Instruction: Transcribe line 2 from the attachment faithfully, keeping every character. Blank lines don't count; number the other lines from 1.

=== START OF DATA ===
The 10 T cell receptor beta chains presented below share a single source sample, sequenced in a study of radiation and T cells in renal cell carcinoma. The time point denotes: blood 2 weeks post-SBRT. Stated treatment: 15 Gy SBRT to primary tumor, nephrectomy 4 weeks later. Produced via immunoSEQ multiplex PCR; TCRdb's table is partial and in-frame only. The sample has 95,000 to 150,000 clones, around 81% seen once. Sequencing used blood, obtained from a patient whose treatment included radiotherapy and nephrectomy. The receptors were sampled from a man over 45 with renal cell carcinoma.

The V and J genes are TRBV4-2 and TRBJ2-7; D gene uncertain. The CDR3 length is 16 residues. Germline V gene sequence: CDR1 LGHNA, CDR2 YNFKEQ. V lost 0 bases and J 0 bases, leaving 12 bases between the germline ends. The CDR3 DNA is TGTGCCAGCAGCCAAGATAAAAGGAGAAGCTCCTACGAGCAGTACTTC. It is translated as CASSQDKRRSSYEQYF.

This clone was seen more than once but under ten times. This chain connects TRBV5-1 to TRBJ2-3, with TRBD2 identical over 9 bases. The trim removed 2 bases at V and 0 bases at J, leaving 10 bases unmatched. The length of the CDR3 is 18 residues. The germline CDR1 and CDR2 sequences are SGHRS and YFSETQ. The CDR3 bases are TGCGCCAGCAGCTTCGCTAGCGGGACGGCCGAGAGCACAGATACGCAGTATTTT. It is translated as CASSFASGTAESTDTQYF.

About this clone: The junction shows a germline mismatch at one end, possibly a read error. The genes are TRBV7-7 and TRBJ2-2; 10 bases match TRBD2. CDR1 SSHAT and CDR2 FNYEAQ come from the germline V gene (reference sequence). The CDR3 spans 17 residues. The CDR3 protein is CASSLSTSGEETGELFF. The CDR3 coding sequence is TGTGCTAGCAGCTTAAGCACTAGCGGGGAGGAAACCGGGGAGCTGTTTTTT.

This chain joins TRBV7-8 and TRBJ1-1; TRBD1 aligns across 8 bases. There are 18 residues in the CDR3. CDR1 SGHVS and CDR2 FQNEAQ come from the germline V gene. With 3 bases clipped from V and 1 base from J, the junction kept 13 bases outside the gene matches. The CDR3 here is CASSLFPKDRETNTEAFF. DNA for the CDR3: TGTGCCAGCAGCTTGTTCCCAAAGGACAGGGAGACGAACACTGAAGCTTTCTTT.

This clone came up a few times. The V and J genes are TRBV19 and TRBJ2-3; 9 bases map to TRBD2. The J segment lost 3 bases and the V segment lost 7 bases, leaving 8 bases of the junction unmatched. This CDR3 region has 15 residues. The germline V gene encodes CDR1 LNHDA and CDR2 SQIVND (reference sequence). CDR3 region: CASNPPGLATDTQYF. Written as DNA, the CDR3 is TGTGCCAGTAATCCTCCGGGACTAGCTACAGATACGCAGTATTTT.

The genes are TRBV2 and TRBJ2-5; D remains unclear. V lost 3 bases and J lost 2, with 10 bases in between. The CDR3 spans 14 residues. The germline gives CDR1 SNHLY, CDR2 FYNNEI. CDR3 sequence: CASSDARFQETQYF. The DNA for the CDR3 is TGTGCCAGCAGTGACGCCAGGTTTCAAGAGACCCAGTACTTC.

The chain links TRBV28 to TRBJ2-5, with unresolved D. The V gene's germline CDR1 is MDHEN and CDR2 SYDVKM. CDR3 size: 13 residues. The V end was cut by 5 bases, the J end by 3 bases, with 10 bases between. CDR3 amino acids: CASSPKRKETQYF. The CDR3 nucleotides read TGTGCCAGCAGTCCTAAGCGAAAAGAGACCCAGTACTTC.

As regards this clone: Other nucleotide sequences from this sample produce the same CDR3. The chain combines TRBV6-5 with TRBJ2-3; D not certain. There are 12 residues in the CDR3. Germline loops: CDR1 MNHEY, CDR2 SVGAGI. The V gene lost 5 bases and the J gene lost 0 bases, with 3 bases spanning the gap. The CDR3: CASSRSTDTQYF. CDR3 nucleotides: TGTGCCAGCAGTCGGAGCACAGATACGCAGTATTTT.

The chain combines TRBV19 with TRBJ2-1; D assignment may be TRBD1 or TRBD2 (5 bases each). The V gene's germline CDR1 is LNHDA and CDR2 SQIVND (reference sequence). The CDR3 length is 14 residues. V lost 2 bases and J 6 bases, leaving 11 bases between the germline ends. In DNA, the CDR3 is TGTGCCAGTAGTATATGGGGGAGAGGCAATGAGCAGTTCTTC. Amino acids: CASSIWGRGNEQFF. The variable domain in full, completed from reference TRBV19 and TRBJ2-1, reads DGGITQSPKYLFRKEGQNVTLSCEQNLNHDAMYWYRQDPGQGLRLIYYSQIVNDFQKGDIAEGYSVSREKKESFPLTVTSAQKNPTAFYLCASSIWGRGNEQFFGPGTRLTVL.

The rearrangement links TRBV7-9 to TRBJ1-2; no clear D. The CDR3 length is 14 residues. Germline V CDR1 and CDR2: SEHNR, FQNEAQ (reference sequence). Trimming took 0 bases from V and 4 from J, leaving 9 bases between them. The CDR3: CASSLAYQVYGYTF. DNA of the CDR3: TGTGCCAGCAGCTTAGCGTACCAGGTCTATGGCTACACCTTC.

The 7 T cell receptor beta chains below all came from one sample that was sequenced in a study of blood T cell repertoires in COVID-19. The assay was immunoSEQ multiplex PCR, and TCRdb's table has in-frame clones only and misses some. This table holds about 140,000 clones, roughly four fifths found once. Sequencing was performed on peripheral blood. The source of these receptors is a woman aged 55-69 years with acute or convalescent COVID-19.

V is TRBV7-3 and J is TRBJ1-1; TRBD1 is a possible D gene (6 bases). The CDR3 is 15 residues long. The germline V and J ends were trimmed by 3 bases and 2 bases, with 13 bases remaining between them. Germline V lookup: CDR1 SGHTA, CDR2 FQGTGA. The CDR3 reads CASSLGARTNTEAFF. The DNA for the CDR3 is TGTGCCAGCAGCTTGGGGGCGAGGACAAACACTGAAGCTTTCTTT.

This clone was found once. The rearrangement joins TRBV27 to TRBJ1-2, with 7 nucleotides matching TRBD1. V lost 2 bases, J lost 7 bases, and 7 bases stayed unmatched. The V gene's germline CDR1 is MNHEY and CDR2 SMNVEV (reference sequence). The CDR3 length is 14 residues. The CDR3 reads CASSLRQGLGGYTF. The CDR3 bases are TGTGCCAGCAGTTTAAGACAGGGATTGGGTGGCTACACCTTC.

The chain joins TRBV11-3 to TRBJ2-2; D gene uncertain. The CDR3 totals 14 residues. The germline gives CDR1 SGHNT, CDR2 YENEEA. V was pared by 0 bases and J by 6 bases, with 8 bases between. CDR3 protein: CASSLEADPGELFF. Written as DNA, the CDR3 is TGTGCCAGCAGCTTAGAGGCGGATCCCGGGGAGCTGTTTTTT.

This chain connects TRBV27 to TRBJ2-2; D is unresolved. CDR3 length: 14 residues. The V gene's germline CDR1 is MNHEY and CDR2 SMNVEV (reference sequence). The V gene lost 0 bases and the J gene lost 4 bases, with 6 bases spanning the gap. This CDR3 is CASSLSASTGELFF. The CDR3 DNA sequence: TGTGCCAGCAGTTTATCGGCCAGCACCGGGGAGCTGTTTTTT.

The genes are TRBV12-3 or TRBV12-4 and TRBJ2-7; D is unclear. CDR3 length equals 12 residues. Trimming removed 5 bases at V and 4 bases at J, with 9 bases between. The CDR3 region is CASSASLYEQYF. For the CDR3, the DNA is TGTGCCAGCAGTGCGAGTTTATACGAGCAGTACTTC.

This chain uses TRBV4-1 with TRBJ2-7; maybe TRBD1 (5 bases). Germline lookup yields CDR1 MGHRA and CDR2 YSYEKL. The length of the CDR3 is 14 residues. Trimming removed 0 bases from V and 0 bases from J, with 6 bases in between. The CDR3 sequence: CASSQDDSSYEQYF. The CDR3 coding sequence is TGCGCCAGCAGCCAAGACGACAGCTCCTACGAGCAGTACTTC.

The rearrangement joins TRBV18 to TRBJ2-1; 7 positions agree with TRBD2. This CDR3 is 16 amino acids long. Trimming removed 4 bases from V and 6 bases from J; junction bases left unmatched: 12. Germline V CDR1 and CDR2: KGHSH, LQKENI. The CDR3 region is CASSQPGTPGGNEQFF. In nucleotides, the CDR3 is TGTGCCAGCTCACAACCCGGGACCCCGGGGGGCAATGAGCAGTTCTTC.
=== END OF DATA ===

The V and J genes are TRBV4-2 and TRBJ2-7; D gene uncertain. The CDR3 length is 16 residues. Germline V gene sequence: CDR1 LGHNA, CDR2 YNFKEQ. V lost 0 bases and J 0 bases, leaving 12 bases between the germline ends. The CDR3 DNA is TGTGCCAGCAGCCAAGATAAAAGGAGAAGCTCCTACGAGCAGTACTTC. It is translated as CASSQDKRRSSYEQYF.